That He would bless and prosper the means of education, and spread the light of Christian knowledge through the remotest corners of the earth...
I do therefore... issue this proclamation... appointing... a day of public and solemn Thanksgiving and Prayer to Almighty God... Given under by hand... this 11th day of November, in the year of our Lord, 1779... Thomas Jefferson."
After traitor Benedict Arnold's plot to betray West Point was thwarted, the Continental Congress proclaimed a Day of Thanksgiving, October 18, 1780:
"In the late remarkable interposition of His watchful providence,
in the rescuing the person of our Commander-in-Chief and the army from imminent dangers, at the moment when treason was ripened for execution...
it is therefore recommended... a Day of Public Thanksgiving and Prayer... to confess our unworthiness... and to offer fervent supplications to the God of all grace... to cause the knowledge of Christianity to spread over all the earth."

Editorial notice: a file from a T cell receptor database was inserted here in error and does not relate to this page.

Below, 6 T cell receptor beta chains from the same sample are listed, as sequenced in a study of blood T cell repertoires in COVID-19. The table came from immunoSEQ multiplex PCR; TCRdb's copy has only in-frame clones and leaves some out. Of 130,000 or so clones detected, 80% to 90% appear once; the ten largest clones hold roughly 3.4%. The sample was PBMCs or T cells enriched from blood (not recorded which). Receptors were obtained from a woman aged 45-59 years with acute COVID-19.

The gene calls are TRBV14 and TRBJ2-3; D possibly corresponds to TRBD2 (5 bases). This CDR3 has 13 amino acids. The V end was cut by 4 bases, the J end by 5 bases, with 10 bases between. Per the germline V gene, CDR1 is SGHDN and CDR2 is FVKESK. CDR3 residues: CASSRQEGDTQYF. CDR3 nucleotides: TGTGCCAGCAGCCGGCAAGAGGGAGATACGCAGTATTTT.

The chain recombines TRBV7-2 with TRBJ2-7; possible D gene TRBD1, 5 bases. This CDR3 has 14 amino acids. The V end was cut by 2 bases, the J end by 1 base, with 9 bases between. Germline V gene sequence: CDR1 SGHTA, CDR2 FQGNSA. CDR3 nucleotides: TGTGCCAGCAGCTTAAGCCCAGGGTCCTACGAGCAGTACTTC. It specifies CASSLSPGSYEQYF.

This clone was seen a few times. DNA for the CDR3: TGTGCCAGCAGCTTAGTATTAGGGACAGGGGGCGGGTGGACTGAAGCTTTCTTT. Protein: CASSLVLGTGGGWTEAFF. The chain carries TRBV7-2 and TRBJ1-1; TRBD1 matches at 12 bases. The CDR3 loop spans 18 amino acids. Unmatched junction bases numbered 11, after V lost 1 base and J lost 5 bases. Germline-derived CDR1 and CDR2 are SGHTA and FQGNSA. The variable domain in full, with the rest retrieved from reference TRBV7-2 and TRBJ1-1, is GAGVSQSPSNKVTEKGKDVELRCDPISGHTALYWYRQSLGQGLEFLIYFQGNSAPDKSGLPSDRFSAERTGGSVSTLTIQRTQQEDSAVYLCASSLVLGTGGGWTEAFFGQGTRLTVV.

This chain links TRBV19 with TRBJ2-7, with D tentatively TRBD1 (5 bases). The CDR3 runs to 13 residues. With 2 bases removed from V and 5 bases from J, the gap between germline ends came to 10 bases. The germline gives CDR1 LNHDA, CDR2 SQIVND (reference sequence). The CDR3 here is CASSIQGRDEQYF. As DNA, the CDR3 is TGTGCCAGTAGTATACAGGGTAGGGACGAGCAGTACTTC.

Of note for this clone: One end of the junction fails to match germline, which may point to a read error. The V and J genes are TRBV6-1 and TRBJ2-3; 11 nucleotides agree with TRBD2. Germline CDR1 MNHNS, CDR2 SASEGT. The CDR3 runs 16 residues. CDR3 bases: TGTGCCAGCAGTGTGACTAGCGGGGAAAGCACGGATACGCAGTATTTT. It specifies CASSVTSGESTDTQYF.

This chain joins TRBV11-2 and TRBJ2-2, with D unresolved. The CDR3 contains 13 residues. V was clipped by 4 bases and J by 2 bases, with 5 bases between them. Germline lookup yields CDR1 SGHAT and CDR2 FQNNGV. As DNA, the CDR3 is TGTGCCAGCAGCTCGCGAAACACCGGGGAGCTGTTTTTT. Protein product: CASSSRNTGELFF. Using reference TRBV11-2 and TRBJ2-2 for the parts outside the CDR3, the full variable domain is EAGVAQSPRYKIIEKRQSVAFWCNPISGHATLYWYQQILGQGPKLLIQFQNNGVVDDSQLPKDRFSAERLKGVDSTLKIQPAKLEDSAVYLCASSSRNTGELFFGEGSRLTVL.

After British General Cornwallis surrendered at Yorktown, Congress proclaimed a Day of Thanksgiving, October 11, 1782:
"It being the indispensable duty of all nations... to offer up their supplications to Almighty God...
the United States in Congress assembled... do hereby recommend it to the inhabitants of these states in general, to observe... the last Thursday... of November next, as a Day of Solemn Thanksgiving to God for all his mercies."
After the Treaty of Paris ended the Revolutionary War, Congress recommended that the States declare a Day of Thanksgiving.
Massachusetts Governor John Hancock, the former President of the Continental Congress, proclaimed a Day of Thanksgiving, November 8, 1783: